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Jill Biden Tours Horn of Africa Famine Refugees

Jill Biden Tours Horn of Africa Famine Refugees

Jill Biden, the wife of U.S. Vice President Joe Biden, has arrived in Kenya Monday for a special tour.

Biden's trip to the Horn of Africa has been organized to help raise awareness of the East Africa famine and to encourage donors to give aid to drought stricken populations. Biden has also undertaken the visit to the region to express U.S. commitment to containing the devastating and debilitating famine.

A statement from Washington has commented, "Dr. Biden's trip will underscore the United States' commitment to working with the governments and people of the region, and the international community to assist the people of the Horn of Africa during this urgent time of need, and to invest in long-term solutions for hunger and food insecurity in the region."

The trip comes as East Africa is facing its worst drought in 60 years and as the famine and refugee crisis in the region is worsening. Biden, who has a doctoral degree in educational leadership from the University of Delaware, will be accompanied by a delegation of individuals that include Raj Shah of USAID, Assistant Secretary of State Eric Schwarts, and Special Assistant to the President Gayle Smith.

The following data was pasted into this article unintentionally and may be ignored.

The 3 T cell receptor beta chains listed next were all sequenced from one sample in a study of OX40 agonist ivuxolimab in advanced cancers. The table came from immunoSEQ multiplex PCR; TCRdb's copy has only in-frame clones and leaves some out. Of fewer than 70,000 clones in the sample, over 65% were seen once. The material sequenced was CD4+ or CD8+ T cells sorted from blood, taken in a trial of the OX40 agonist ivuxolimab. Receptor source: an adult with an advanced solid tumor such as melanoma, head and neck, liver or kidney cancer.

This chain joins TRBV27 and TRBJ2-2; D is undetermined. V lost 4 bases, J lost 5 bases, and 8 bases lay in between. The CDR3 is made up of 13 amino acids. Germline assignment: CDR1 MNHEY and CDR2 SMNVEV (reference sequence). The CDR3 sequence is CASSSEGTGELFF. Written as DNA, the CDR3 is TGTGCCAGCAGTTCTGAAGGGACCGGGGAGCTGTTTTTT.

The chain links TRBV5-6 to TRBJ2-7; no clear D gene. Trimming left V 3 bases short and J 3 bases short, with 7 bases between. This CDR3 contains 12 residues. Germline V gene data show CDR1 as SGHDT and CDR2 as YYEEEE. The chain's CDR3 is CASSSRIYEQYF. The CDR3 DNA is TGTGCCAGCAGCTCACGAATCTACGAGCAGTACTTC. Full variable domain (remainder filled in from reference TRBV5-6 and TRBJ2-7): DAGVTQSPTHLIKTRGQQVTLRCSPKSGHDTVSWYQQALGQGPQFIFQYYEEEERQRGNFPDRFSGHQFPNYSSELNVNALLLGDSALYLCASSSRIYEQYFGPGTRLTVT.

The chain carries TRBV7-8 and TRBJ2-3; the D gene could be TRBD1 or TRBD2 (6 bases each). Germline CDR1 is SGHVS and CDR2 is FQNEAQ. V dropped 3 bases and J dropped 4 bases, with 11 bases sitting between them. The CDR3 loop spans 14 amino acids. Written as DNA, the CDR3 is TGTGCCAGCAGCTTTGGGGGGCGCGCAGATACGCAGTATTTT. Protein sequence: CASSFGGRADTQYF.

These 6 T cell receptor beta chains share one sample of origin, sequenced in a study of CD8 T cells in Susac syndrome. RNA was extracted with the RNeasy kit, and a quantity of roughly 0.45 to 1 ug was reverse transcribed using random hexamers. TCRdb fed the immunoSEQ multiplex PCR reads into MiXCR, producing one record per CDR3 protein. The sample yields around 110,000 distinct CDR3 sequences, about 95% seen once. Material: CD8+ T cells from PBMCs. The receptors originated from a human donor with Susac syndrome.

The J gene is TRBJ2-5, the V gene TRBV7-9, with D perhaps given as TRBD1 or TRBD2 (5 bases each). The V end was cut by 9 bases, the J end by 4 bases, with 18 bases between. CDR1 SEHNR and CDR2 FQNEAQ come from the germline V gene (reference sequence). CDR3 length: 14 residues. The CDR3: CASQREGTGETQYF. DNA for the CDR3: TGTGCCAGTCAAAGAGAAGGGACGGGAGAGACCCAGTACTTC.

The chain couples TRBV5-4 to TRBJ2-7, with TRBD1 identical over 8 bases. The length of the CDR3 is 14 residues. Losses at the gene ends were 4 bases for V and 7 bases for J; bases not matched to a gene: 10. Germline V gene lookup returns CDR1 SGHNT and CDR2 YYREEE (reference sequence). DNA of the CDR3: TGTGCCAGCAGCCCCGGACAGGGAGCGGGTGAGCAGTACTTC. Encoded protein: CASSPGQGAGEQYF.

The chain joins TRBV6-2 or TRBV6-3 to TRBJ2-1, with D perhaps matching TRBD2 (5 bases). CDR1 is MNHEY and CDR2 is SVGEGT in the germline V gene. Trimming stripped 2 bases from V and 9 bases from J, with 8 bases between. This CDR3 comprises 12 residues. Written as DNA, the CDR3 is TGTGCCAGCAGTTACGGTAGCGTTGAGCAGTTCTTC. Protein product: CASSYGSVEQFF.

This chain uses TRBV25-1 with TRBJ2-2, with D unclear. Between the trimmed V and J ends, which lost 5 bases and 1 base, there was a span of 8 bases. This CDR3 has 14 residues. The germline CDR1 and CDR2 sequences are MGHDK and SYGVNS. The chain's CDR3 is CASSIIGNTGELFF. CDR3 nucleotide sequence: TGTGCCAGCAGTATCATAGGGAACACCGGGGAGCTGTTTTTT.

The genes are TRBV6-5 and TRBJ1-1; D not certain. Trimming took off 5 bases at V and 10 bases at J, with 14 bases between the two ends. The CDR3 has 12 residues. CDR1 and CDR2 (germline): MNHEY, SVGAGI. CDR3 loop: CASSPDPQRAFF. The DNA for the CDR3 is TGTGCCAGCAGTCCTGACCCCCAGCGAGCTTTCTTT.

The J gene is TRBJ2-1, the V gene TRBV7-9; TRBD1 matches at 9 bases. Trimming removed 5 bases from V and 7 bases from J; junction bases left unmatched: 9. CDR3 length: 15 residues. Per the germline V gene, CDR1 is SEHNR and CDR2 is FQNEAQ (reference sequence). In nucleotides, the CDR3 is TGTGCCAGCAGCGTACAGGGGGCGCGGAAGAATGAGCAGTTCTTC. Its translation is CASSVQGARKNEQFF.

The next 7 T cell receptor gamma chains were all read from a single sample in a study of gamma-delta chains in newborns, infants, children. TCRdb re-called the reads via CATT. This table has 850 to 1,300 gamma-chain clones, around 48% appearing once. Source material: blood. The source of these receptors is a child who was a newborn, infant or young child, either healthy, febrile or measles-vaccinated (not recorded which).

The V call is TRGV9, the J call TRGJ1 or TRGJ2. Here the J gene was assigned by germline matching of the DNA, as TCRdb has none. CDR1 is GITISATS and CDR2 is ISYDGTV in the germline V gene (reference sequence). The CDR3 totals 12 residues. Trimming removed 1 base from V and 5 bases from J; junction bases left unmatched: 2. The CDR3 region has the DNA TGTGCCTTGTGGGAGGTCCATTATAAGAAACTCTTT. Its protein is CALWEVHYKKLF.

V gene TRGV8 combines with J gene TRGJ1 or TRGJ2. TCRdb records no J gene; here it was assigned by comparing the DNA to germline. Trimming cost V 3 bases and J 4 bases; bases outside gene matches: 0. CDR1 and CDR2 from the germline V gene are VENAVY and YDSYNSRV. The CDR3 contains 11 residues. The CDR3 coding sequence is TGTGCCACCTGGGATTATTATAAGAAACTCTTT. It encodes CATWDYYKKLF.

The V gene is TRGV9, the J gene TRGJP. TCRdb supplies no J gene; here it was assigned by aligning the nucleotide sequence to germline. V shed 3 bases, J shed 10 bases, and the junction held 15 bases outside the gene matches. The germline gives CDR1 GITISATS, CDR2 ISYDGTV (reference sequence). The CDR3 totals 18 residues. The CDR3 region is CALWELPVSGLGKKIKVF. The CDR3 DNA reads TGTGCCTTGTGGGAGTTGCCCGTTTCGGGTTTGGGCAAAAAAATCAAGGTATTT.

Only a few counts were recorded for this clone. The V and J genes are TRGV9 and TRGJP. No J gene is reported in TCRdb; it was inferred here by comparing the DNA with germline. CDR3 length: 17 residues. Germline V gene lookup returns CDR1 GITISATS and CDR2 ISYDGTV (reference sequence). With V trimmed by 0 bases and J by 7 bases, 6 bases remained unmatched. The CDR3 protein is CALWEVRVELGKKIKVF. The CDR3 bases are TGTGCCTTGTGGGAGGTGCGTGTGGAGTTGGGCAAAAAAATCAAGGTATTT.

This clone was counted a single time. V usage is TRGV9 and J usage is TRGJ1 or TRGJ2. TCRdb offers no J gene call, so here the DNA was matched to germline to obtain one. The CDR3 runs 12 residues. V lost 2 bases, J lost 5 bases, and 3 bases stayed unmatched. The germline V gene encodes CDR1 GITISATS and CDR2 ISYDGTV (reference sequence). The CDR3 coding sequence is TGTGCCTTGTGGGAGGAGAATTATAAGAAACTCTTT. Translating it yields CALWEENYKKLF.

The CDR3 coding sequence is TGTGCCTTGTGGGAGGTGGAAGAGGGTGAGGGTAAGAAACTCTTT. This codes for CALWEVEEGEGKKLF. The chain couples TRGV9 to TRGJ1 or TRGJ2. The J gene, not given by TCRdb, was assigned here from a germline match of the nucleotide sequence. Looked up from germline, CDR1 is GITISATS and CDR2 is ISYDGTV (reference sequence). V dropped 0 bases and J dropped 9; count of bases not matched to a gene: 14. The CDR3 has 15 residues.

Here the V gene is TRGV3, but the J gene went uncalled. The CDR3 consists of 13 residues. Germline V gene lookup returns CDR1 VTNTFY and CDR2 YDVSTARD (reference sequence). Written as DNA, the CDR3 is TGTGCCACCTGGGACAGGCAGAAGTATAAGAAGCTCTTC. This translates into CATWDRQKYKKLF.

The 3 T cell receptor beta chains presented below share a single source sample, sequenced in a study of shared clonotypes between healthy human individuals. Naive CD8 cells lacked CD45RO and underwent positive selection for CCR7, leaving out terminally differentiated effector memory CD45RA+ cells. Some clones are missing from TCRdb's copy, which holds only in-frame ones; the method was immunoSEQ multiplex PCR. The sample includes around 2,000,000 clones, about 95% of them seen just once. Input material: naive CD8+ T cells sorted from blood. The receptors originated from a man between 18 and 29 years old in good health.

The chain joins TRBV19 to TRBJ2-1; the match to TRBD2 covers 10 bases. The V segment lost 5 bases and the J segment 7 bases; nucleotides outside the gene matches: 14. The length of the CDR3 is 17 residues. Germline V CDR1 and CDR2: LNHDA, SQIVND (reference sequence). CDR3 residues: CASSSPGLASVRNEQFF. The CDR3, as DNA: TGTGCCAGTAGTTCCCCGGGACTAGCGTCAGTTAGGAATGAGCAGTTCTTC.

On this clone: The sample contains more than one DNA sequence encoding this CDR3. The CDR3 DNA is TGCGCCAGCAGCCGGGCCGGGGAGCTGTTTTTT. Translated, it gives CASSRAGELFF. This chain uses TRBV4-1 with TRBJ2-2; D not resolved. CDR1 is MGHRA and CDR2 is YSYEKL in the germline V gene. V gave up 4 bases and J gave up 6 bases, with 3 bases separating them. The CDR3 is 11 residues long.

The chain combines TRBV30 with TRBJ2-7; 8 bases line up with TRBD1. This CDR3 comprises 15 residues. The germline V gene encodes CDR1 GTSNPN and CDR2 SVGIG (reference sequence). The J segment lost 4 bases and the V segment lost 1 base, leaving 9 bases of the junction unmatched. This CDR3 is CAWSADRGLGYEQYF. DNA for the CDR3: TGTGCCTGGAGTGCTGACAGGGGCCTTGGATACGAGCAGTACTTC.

On the first day of her trip, Biden made a point to visit the world's largest refugee camp in Dadaab.

Somali refugees are arriving in hordes to the camp and the Somali population in the camp has risen to more than 400,000 people since famine was declared in the country.

Some estimates argue that up to 1,300 Somali's are fleeing their country a day and the increasing emphasis on the experiences of refugees in the crisis has enabled nontraditional concerns of refugees to be highlighted, such as the rape and harassment of Somali women and girls during their journey from Somalia to refugee camps.

Biden said of the trip, "What I'm asking is for Americans to reach out and help because the situation is dire."

The crisis in East Africa has been on a continuous decline and the U.S. has estimated that over 29,000 children under the age of 5 have died in the 90 days since the devastating famine has consumed Somalia.

The U.N. has labeled the famine in Somalia the "worst humanitarian disaster in the world."


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